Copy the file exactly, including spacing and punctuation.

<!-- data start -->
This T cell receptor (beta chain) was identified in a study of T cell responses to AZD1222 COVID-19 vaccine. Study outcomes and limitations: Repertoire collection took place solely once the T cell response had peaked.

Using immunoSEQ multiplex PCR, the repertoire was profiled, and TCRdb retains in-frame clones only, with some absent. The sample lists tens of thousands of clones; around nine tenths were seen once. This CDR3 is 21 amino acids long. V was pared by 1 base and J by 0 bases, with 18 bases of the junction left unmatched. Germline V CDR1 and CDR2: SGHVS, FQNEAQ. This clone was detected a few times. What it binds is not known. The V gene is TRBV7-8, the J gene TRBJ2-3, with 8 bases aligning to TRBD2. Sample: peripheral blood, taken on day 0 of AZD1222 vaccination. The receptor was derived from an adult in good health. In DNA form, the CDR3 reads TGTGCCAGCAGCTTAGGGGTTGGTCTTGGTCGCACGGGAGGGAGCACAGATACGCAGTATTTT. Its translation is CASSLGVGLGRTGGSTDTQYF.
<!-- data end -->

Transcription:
This T cell receptor (beta chain) was identified in a study of T cell responses to AZD1222 COVID-19 vaccine. Study outcomes and limitations: Repertoire collection took place solely once the T cell response had peaked.

Using immunoSEQ multiplex PCR, the repertoire was profiled, and TCRdb retains in-frame clones only, with some absent. The sample lists tens of thousands of clones; around nine tenths were seen once. This CDR3 is 21 amino acids long. V was pared by 1 base and J by 0 bases, with 18 bases of the junction left unmatched. Germline V CDR1 and CDR2: SGHVS, FQNEAQ. This clone was detected a few times. What it binds is not known. The V gene is TRBV7-8, the J gene TRBJ2-3, with 8 bases aligning to TRBD2. Sample: peripheral blood, taken on day 0 of AZD1222 vaccination. The receptor was derived from an adult in good health. In DNA form, the CDR3 reads TGTGCCAGCAGCTTAGGGGTTGGTCTTGGTCGCACGGGAGGGAGCACAGATACGCAGTATTTT. Its translation is CASSLGVGLGRTGGSTDTQYF.